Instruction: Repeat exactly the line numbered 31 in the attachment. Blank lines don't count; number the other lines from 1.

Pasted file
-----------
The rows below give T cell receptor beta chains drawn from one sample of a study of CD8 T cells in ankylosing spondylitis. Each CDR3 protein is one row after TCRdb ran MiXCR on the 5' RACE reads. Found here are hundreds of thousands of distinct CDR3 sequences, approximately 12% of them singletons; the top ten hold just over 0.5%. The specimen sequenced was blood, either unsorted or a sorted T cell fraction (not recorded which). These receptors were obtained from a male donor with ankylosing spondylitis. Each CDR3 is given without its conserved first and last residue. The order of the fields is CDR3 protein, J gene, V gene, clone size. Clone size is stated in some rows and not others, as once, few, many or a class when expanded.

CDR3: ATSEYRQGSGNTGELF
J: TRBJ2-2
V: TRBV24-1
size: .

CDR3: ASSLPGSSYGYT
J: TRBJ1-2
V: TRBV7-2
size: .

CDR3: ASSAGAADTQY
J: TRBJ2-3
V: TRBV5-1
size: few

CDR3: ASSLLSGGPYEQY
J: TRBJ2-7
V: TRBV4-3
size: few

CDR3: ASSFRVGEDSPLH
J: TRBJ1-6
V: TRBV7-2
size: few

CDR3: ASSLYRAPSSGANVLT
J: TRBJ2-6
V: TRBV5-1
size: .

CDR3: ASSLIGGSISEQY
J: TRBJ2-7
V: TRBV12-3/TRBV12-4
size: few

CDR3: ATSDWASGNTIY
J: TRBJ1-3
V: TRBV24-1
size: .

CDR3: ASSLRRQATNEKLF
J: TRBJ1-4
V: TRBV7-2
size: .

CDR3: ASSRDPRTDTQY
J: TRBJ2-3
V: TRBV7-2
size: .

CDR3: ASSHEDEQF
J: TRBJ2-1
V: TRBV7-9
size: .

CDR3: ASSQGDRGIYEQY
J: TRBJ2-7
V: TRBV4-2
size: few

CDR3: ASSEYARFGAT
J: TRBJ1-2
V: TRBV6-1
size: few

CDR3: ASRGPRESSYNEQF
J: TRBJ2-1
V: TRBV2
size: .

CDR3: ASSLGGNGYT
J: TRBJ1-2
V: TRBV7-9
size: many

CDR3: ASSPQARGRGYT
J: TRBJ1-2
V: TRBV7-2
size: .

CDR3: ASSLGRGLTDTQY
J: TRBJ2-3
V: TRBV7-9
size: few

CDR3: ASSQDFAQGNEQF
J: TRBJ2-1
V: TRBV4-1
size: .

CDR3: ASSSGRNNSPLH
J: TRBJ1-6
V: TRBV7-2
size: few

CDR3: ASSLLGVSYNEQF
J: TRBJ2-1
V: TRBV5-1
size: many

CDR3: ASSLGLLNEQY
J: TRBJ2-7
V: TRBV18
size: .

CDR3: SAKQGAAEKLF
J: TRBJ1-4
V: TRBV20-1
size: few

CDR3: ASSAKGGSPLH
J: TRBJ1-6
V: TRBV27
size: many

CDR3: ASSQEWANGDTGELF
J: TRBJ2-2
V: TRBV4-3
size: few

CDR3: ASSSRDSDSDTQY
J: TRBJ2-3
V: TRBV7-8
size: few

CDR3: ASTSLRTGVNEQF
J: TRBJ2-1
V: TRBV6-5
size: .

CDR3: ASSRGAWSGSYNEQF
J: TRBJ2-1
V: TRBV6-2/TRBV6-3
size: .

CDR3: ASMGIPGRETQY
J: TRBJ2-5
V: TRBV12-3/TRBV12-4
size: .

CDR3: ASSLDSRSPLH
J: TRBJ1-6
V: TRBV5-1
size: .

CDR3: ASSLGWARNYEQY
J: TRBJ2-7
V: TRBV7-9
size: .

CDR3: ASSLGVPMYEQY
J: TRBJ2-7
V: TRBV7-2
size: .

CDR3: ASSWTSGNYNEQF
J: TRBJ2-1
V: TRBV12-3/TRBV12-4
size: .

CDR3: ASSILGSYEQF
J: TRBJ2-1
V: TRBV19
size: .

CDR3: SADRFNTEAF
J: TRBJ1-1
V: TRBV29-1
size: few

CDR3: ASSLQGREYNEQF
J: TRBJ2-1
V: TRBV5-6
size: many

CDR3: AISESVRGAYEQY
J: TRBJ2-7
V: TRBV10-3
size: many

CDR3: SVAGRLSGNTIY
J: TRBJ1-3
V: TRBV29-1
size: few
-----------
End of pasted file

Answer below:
J: TRBJ1-3